Universities with lower student demand will have places cut in 2014 and beyond to reward more popular institutions, the government has signalled.
The Department for Business, Innovation and Skills released its annual grant letter on 14 January, unveiling funding and policy priorities for 2013-14.
The letter, sent to the Higher Education Funding Council for England by Vince Cable, the business secretary, and David Willetts, the universities and science minister, confirms that the grade threshold for unlimited recruitment will be lowered to ABB next year - not BBB or below, as some in the sector had urged.
Mr Cable and Mr Willetts write that “given the pattern of recruitment in 2012-13”, the government has “the flexibility to apply student number controls less rigidly in 2013-14”.
The underspend from 2012-13, when there was a shortfall in student numbers, is being reinvested to fund extra places in 2013-14, the letter suggests.
On 5,000 core-and-margin places, previously expected to be deducted from universities’ existing allocations then reallocated, the letter advises Hefce that “you do not need to make a corresponding cut to the core” to create the places.
The letter also eases the punishment facing universities that recruit too many students. For 2013-14, institutions will be allowed “to recruit up to 3 per cent above their total recruitment of Hefce fundable students”, the ministers write.
“This buffer zone would allow institutions to avoid grant reductions for minor over-recruitment.”
Libby Hackett, chief executive of the University Alliance, said she was “really pleased with the emphasis on both stability and flexibility, flexibility in particular”.
Andy Westwood, chief executive of GuildHE, said the 3 per cent buffer zone was “sensible”.
He added: “What it does is it allows successful institutions attracting lots of demand to not be paralysed by fear of fines. Just look back at the past 18 months of language around over-recruitment. It has been quite punitive.”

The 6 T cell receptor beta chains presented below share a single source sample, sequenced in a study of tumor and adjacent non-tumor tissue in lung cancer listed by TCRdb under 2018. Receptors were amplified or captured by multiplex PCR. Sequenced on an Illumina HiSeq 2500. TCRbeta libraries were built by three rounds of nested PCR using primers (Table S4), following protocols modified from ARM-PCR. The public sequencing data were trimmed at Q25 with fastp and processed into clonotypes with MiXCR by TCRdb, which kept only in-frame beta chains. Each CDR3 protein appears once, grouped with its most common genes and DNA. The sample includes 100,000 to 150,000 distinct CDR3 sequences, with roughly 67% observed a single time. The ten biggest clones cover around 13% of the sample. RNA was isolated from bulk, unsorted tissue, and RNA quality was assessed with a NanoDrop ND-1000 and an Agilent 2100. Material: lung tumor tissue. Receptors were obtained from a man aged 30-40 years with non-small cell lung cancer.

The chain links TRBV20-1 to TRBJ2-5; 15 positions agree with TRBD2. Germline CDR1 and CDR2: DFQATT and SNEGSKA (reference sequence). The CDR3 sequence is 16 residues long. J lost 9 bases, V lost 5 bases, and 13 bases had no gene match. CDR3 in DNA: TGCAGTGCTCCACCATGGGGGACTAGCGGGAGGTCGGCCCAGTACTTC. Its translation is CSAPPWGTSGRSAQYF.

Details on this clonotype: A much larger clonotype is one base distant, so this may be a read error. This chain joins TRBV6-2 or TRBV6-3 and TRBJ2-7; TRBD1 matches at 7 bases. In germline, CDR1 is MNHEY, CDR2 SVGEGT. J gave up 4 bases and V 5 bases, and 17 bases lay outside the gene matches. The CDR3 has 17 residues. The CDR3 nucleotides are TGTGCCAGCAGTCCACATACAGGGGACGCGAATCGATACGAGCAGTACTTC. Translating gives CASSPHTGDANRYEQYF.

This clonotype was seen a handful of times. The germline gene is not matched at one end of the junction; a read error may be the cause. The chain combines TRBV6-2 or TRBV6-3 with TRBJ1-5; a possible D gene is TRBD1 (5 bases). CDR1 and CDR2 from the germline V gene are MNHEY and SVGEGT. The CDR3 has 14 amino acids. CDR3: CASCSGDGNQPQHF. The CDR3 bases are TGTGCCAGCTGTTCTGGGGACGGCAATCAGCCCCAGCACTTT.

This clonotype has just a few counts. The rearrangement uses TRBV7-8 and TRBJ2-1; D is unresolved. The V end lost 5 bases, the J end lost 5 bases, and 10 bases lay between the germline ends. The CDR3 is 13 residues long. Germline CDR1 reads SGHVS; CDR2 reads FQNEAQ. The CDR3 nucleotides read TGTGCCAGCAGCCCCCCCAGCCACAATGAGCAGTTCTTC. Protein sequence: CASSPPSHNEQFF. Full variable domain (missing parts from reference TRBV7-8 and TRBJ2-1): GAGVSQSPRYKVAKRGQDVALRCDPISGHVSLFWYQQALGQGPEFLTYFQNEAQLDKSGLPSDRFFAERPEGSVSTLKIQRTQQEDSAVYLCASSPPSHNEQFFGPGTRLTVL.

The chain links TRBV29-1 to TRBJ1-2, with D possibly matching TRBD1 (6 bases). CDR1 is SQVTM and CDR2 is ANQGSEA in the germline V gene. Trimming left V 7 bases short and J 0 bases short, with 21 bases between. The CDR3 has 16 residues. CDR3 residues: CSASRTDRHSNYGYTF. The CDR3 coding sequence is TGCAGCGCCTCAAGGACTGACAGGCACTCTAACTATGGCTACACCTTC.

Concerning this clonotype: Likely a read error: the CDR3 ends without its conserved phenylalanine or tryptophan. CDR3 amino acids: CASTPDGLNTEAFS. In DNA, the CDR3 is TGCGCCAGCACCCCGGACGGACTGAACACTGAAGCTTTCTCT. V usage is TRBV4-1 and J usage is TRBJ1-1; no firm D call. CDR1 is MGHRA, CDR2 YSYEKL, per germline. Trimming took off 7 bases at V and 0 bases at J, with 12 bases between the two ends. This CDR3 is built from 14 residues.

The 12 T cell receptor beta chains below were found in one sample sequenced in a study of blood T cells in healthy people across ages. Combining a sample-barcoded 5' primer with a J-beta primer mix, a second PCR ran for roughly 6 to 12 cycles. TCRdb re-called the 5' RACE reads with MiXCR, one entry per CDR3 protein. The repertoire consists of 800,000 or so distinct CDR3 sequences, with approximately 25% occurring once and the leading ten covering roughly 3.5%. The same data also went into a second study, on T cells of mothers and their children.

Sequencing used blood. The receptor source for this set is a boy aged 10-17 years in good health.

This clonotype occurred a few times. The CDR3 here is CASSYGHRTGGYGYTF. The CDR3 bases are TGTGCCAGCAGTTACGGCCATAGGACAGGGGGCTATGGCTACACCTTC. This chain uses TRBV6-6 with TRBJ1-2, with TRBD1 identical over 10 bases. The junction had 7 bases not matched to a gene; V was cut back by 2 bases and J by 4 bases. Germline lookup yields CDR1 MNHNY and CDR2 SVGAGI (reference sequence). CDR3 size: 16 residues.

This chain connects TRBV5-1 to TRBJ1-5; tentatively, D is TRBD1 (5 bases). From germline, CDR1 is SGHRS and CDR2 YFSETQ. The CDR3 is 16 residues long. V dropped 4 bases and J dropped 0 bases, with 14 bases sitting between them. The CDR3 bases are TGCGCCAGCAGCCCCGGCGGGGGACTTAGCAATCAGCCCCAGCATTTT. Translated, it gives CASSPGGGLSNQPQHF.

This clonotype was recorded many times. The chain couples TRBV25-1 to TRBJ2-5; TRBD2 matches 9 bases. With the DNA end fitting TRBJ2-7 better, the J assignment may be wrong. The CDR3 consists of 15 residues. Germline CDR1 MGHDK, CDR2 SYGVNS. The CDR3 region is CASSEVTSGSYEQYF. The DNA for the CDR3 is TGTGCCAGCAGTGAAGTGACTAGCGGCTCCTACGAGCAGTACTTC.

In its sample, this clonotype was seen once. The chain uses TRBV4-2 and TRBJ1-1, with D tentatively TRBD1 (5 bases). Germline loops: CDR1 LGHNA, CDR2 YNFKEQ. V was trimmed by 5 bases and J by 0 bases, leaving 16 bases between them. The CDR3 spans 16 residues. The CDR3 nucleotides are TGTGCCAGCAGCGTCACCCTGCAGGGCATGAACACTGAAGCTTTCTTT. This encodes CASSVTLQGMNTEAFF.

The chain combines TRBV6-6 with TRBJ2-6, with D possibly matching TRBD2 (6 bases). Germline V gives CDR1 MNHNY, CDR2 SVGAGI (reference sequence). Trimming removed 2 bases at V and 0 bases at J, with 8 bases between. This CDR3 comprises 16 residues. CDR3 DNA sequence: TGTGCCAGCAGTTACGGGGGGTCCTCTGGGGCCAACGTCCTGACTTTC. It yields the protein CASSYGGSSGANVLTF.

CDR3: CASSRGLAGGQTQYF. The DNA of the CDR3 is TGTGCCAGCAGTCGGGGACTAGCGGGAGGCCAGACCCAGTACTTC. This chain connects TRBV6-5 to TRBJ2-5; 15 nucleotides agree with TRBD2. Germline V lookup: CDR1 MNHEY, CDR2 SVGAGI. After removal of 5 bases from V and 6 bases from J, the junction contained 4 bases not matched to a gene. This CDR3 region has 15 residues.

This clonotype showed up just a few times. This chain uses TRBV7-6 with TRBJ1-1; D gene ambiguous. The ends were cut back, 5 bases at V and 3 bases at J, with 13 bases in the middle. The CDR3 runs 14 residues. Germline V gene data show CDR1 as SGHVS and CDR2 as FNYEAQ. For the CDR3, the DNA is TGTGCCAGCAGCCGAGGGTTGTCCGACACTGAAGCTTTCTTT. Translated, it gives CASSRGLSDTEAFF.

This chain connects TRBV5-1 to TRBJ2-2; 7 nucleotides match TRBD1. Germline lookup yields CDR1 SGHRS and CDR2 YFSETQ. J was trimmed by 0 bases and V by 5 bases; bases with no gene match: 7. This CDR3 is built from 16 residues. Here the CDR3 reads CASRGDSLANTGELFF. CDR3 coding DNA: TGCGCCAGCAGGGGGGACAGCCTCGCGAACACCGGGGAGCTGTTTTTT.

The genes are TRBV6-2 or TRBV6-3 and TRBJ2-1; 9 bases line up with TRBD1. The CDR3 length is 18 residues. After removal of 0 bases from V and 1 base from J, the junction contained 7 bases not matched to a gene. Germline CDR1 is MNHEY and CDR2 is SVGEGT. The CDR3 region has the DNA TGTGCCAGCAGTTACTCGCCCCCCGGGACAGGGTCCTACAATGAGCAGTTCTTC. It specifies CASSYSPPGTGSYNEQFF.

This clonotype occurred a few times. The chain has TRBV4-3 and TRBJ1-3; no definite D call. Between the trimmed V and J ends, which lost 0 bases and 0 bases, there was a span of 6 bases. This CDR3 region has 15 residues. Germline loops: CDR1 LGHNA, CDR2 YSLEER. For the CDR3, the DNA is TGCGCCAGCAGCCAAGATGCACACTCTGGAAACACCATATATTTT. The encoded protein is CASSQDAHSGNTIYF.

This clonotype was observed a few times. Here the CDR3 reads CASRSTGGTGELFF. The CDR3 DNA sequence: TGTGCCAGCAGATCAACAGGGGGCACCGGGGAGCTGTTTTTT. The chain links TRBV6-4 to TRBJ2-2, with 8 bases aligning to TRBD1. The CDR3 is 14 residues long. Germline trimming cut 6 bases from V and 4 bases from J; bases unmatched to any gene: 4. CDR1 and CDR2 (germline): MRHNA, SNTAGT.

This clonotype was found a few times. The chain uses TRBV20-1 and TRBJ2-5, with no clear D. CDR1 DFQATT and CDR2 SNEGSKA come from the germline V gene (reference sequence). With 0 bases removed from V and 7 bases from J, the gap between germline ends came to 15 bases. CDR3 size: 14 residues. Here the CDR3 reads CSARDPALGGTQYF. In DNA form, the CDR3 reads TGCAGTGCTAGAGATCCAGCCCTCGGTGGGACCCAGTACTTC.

Mr Cable and Mr Willetts also say that they would like Hefce “to further liberalise the system from 2014-15”, advising it “to consider increasing the flexibility for those institutions that have shown strong recruitment patterns in 2013-14 and taper this away from institutions enjoying less demand”.
Dominic Shellard, vice-chancellor of De Montfort University, said on Twitter that the letter was “highly significant”. “It confirms the ever more Darwinian direction of the sector in terms of admissions. Problematic,” he posted.
Ms Hackett said that BBB might be the “next step down the ladder”, or there “might be other ways” of relaxing student number controls for institutions with higher demand. Ideas were being discussed in the sector on continuing “the principle of ABB in opening up the market, but perhaps finding a more flexible and sophisticated way of doing it”.
Meanwhile, there is bad news for higher education staff hoping for a pay rise that breaks the recent trend for below-inflation settlements.
“We expect the sector to continue to operate restraint in relation to staff pay,” write Mr Cable and Mr Willetts. They also call for “further efficiencies”.
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